Vague Visages’ Ocean Boy review contains minor spoilers. Tyler Atkins’ 2022 movie stars Luke Hemsworth, Isabel Lucas and Martin Sacks. Check out the VV home page for more film reviews, along with cast/character summaries, streaming guides and complete soundtrack song listings.
Coming-of-age films often overplay the nostalgia factor. I’m looking at you, Richard Linklater, with your audience-guiding 2014 movie Boyhood, an alleged classic that tells viewers exactly how to feel and when. Ocean Boy, an impressive feature debut from Tyler Atkins, cares little about proper communication etiquette. Set primarily in Australia’s glorious Byron Bay, the 2022 dramedy borrows the fundamental premise of the 1997 Italian classic La vita è Bella (Life Is Beautiful) — a father deceives his son in order to distract him from the unfortunate truth about their living conditions. In Ocean Boy, a marijuana farmer named Bosch (Luke Hemsworth) gets mixed up in a cocaine operation led by a local detective (Martin Sacks as Derek). He then hits the road with his son, Rockit (Rasmus King), a 13-year-old surfer with little life experience; a boy who genuinely believes that his father is an international spy.
Ocean Boy doesn’t have any crippling weak spots. The script, with its heavy profanity and low-key humor, pinpoints all the major personality traits of the main players. The cinematography, via Ben Nott, captures the totality of the New South Wales setting through fascinating overhead shots and multiple ocean-themed montages. And whereas the aforementioned Boyhood overloads the audience with pop songs — a way to reinforce obvious thematic messages — Ocean Boy’s needle-drops flow with the focal characters, beginning with David Bowie’s “Rebel Rebel.” Bosch and Rockit rebel against societal norms. They lean on each other for mutual support when surrounding forces push them around. But even though Rockit can ride a gnarly wave like a pro, he hasn’t quite learned why the ocean appeals to him so much. Ocean Boy peaks during superb acting changes from Hemsworth and King, both of whom sell a sense of existential despair and appreciation for life’s gifts.
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Ocean Boy features a supporting performance from Isabel Lucas (Transformers: Revenge of the Fallen), who unfortunately receives little screen time as Bosch’s love interest, Deb. On the bright side, the wonderful Savannah La Rain — an obvious star-in-the-making who recently appeared in the Netflix series Surviving Summer — steals numerous scenes as Rockit’s love interest, Ash-Ash. The character chemistry feels unnatural at times, but it works given the coming-of-age premise. Due to the overall likability factor of the main protagonists — even Hemsworth’s foul-mouthed father figure — the various montages feel more like complementary character portraits rather than lazy time-fillers.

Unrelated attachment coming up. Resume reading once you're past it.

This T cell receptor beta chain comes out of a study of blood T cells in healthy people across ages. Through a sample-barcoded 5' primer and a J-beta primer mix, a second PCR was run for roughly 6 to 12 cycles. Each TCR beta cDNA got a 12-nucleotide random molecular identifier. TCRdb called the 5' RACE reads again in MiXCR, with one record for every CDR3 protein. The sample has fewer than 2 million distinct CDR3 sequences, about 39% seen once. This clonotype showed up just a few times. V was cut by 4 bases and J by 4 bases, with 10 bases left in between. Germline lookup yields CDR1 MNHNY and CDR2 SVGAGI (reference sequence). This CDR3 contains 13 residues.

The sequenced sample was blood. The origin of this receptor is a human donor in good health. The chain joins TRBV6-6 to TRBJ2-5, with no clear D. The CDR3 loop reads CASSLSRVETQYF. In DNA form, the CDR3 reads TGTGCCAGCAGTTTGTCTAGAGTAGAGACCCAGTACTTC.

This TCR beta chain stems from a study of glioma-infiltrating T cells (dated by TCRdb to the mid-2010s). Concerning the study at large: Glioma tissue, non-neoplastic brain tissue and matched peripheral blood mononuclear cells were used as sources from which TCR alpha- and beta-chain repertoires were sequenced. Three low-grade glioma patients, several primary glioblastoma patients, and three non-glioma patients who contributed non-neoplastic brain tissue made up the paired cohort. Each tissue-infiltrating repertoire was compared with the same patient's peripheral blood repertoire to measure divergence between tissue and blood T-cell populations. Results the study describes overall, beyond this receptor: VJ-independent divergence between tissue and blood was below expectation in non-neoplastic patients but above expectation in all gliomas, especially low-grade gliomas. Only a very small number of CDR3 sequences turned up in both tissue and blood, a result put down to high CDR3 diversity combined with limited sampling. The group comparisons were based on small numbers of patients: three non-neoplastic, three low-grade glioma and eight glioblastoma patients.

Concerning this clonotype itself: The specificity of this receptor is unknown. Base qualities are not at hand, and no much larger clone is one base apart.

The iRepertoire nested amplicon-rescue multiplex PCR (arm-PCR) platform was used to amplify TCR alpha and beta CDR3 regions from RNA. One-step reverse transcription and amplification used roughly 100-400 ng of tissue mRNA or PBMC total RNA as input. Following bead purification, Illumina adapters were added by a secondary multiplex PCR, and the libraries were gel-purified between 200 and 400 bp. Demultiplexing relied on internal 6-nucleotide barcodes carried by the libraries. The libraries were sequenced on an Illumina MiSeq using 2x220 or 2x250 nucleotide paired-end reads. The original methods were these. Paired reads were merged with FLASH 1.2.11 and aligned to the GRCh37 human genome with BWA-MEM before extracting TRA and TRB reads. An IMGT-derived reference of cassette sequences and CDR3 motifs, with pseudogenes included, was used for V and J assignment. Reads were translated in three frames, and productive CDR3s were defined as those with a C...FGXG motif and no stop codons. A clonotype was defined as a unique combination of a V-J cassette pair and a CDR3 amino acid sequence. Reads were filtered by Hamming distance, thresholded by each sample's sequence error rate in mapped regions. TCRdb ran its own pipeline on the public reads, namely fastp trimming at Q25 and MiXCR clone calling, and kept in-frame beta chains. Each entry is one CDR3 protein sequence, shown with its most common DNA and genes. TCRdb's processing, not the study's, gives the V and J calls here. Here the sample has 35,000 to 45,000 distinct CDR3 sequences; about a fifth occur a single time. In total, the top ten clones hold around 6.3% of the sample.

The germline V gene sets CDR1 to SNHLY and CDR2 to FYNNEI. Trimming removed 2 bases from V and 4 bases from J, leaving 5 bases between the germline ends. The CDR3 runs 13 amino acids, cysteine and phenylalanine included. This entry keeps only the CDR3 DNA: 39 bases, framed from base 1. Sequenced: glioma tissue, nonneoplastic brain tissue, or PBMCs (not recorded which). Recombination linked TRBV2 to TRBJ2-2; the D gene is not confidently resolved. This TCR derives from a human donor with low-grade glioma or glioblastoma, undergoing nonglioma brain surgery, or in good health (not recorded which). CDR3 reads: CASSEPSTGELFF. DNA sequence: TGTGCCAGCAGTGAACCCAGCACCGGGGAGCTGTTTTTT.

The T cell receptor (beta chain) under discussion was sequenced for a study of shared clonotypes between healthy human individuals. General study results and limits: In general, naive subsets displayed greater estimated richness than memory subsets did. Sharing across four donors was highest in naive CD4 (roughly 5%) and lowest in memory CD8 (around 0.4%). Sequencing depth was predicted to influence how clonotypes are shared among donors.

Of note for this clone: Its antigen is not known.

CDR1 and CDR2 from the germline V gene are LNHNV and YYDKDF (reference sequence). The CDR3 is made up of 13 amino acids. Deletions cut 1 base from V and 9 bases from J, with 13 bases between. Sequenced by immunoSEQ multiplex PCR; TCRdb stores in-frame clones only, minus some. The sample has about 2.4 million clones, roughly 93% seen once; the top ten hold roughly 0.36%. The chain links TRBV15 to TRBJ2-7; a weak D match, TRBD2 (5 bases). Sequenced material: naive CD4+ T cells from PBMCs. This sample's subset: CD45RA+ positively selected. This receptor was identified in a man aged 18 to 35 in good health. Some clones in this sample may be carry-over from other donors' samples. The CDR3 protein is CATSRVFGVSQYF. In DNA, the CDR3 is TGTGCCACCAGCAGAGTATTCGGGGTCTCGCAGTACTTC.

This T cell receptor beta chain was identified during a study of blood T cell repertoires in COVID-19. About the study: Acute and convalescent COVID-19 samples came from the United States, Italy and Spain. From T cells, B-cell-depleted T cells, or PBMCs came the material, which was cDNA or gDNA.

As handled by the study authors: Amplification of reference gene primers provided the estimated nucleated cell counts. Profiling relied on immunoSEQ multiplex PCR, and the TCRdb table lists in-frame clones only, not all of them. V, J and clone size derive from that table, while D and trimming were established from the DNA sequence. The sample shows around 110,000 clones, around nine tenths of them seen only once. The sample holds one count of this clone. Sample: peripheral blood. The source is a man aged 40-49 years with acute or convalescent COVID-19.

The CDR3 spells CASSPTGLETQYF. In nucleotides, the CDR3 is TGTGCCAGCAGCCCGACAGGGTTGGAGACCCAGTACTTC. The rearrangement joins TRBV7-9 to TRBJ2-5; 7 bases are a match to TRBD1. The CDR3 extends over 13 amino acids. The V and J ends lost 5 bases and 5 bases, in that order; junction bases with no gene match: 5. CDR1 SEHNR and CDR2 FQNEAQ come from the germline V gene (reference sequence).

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When tonal issues emerge in Ocean Boy, comedic moments wash away the dirt. Hemsworth is especially impressive when shifting between chest-thumping masculinity and downright shame. Similarly, Rockit’s profanity-laced outbursts feel authentic and sharp — he’s not just a kid imitating his dad. Heather Mitchell — who portrays Bosch’s alcoholic ex, Wendy — arguably delivers Ocean Boy’s most polished performance with her depiction of a self-centered and passive-aggressive mother. Incidentally, the strong character sketches inform viewers about Rockit’s evolving worldview and existential predicament. Surf and slack off? Or surf and see the truth? Ash-Ash functions as Rockit’s shining light and moral compass, a gift from Mother Earth.
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Ocean Boy is slightly more effective than True Spirit, a 2023 Netflix film about a teenager’s relationship with the ocean. Atkins’ coming-of-age character study rounds out its narrative with potent subplots, all of which strengthen the war of wits between the focal father and son. Rockit may be a naive and gullible teenage surfer, but what’s important is that he’s willing to be vulnerable and trusting with loved ones. The young King’s character interpretation is a major plus for Atkins’ debut feature.
Ocean Boy released in February 2023 via October Coast.
Q.V. Hough (@QVHough) is Vague Visages’ founding editor.
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